Core concepts

The following concepts are key to understanding the Management Console service and CDP in general:


In CDP, an environment is a logical subset of your cloud provider account including a specific virtual network. You can register as many environments as you require.

In the on premise world, your clusters run on machines in your data center and are accessible on your corporate network. In contrast, when you launch clusters in the cloud, your cloud provider, such as AWS, Azure, or Google Cloud, provides all the infrastructure including private networks and VMs. You provision a private network in a selected region, configure access settings, and then provision resources into that private network. All these resources are accessible as part of your cloud provider account and can be shared by users within your organization.

The “environment” concept of CDP is closely related to the private network in your cloud provider account. Registering an environment provides CDP with access to your cloud provider account and identifies the resources in your cloud provider account that CDP services can access or provision. Once you’ve registered an environment in CDP, you can start provisioning CDP resources such as clusters, which run on the physical infrastructure in an AWS, Azure, or Google Cloud data center.

You may want to register multiple environments corresponding to different regions that your organization would like to use.

For more information about environments, refer to cloud provider specific documentation linked below.


A credential allows CDP to authenticate with your cloud provider account and obtain authorization to provision cloud provider resources on your behalf.

The authentication and authorization process varies depending on the cloud provider, but is typically done by assigning a specific role (with a specific set of permissions) that can be assumed by CDP, allowing it to perform certain actions within your cloud provider account.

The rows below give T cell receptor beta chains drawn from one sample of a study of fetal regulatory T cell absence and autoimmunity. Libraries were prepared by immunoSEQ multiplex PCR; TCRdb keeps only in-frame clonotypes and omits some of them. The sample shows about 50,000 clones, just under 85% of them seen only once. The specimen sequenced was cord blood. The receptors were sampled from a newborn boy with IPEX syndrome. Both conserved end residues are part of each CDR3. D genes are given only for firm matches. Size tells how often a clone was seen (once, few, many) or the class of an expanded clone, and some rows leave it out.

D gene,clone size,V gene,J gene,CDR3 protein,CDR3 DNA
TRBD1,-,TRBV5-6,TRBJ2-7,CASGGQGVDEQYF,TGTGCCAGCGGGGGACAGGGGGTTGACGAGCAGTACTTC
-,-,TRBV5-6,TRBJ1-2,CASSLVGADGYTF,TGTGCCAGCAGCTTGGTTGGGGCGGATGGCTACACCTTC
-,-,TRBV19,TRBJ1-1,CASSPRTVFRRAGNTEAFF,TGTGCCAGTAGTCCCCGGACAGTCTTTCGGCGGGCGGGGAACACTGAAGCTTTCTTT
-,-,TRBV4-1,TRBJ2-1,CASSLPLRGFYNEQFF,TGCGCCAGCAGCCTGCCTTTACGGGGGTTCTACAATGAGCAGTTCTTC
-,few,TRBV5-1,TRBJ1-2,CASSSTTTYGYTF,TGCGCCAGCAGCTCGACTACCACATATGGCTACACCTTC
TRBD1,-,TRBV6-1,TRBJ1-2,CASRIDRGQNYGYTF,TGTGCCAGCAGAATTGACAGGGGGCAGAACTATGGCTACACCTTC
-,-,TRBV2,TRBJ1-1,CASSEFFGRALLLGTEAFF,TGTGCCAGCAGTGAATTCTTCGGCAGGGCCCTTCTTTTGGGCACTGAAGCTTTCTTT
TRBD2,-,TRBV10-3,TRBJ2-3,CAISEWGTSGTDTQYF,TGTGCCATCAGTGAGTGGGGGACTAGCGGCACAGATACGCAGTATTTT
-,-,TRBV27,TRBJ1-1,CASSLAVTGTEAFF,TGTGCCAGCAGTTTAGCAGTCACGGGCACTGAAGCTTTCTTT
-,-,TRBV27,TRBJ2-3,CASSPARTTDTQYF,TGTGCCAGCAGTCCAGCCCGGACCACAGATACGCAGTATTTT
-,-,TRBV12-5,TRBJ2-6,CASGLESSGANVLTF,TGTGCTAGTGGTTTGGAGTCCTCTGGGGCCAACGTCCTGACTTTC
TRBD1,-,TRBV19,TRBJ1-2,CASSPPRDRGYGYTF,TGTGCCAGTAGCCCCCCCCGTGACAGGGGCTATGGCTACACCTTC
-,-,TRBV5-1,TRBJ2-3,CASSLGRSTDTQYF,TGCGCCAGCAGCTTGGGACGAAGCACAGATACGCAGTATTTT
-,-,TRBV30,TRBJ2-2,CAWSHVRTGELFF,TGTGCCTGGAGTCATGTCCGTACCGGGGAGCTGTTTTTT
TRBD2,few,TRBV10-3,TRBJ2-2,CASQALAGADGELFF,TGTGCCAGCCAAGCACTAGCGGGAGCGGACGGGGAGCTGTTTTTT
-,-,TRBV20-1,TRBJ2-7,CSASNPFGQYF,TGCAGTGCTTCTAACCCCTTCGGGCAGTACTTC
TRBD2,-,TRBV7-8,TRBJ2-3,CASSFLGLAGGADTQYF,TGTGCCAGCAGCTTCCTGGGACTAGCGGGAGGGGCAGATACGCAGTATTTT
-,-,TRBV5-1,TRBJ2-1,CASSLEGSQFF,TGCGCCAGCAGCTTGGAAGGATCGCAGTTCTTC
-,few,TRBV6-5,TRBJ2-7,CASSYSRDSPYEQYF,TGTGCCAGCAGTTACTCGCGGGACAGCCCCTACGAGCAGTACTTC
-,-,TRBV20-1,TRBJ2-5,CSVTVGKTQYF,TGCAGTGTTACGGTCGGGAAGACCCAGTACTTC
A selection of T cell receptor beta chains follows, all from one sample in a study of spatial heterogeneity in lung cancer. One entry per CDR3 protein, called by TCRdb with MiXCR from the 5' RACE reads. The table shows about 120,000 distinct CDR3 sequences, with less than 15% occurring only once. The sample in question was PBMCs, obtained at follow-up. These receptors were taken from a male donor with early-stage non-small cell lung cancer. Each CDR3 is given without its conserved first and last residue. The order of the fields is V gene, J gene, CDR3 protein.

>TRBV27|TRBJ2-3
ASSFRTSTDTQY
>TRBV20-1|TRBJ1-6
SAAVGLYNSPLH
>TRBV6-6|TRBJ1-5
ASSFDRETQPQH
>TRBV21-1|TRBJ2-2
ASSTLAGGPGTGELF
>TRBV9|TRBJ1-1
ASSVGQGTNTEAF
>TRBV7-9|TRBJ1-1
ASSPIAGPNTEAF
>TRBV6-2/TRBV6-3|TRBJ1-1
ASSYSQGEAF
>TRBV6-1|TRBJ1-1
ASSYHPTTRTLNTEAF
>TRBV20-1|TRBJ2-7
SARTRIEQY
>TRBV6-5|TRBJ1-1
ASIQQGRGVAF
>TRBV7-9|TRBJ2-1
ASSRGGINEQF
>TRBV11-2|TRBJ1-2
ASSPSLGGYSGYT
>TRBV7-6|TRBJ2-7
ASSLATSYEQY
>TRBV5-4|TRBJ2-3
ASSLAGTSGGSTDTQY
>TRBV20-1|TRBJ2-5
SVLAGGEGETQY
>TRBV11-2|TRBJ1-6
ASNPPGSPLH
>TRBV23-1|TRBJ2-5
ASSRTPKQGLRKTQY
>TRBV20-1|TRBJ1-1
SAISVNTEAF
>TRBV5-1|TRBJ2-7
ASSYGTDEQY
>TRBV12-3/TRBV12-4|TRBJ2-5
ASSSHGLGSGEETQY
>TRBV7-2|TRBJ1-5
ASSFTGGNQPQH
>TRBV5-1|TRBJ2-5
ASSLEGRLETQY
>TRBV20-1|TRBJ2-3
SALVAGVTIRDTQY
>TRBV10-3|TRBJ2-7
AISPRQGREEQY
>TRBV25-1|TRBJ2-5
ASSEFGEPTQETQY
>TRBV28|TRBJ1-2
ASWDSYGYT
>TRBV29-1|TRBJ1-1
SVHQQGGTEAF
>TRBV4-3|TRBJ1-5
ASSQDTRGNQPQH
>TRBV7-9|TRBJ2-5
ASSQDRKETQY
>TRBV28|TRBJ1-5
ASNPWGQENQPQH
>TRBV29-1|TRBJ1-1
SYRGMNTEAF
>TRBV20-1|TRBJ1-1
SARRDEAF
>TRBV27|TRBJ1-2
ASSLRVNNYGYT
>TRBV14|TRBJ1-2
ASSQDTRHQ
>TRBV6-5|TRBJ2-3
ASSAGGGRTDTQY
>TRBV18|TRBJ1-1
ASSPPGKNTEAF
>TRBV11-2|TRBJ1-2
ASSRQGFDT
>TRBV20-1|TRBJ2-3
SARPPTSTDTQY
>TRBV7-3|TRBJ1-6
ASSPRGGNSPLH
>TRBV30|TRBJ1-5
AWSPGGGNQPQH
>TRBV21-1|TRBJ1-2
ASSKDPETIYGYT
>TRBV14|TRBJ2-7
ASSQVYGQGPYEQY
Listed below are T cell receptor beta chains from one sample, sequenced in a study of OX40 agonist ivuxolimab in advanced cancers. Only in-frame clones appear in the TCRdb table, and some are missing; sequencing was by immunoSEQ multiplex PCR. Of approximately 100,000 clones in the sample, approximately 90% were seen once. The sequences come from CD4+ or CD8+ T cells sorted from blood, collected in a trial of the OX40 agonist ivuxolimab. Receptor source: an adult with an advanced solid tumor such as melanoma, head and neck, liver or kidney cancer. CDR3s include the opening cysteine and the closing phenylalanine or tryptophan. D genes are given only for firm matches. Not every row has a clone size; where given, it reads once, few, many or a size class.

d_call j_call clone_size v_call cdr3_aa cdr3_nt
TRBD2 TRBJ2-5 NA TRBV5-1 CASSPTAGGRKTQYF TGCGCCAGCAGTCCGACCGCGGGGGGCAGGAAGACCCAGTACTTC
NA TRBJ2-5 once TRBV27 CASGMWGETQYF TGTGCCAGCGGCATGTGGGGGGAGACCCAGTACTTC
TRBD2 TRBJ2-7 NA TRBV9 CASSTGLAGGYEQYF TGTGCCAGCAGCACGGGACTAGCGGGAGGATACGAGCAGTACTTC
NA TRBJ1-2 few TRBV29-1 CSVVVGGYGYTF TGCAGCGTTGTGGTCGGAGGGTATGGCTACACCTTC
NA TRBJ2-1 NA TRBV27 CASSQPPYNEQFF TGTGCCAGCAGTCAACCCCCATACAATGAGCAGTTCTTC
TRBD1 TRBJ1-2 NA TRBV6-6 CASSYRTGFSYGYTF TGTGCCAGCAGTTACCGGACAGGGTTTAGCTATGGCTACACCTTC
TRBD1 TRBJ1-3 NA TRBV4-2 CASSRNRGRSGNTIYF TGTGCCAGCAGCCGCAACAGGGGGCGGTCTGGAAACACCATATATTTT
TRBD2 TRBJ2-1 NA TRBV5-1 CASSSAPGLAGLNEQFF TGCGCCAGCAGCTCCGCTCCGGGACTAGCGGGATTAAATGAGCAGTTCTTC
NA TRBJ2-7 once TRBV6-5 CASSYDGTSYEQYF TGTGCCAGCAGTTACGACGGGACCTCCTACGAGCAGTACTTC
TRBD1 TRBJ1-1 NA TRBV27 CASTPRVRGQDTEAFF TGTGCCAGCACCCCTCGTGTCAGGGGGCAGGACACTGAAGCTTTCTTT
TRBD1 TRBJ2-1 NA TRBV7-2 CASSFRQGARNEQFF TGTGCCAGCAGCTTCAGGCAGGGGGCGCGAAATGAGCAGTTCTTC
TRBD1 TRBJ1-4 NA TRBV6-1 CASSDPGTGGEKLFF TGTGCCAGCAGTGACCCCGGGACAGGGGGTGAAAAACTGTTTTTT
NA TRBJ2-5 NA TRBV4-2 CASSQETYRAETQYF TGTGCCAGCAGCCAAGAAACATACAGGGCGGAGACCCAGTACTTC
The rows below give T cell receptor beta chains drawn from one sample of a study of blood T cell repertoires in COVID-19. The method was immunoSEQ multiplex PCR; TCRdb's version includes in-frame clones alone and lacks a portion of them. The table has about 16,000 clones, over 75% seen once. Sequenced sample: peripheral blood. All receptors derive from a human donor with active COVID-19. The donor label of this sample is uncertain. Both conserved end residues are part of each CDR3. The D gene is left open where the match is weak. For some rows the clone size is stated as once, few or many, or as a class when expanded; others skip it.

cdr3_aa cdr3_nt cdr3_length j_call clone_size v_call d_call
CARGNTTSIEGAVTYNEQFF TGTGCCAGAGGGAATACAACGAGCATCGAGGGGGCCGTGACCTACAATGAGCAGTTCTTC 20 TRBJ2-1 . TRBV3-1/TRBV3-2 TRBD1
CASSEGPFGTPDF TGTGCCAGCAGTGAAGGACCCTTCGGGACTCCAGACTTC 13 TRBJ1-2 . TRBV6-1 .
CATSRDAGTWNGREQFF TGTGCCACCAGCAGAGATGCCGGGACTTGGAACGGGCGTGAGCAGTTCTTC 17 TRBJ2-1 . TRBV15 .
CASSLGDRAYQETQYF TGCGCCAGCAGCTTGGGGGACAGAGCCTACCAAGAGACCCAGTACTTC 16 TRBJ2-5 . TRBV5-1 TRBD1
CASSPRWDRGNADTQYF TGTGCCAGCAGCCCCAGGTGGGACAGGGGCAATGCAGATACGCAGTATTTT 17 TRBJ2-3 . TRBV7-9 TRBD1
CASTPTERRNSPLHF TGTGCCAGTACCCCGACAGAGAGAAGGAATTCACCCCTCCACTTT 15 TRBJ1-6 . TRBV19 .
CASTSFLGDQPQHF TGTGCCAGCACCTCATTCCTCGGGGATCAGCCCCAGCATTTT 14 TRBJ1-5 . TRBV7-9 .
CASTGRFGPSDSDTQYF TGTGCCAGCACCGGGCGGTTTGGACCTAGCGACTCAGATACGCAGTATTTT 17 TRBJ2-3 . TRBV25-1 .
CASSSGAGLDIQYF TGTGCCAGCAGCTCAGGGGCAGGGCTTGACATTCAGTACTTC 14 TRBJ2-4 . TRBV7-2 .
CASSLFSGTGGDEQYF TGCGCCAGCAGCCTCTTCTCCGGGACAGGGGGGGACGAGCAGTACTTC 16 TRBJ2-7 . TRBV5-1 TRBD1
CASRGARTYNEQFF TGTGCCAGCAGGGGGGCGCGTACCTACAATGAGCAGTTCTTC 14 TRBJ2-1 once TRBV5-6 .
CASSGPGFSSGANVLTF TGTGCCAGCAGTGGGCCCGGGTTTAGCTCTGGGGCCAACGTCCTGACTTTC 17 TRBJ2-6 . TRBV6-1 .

A credential is a core component of an environment, providing access to the region and virtual network that make up the environment and allowing CDP to provision resources within that environment. Credentials are managed separately from environments, because you can reuse the same credential across multiple environments if needed. For example, the following diagram presents a scenario where one credential (credential A) is used by a single environment (cloud provider environment 1) but another credential (credential B) is used by multiple environments (cloud provider environment 2 and 3). In this case, it is implied that cloud provider environment 2 and 3 must represent the same AWS. Azure, Google Cloud account, but may correspond to different regions and/or VPCs/subnets.

Data Lakes

In CDP, a Data Lake is a service for creating a protective ring of security and governance around your data, whether the data is stored in cloud object storage or HDFS.

When you register an environment in CDP, a Data Lake is automatically deployed for that environment. The Data Lake runs in the virtual network of the environment and provides security and governance layer for the environment’s workload resources, such as Data Hub clusters.

The Data Lake provides a way for you to create, apply, and enforce user authentication and authorization and to collect audit and lineage metadata from across multiple ephemeral workload clusters. When you start a workload cluster in the context of a CDP environment, the workload cluster is automatically "attached" with the security and governance infrastructure of the Data Lake. "Attaching" your workload resources to the Data Lake instance allows the attached cluster workloads to access data and run in the security context provided by the Data Lake.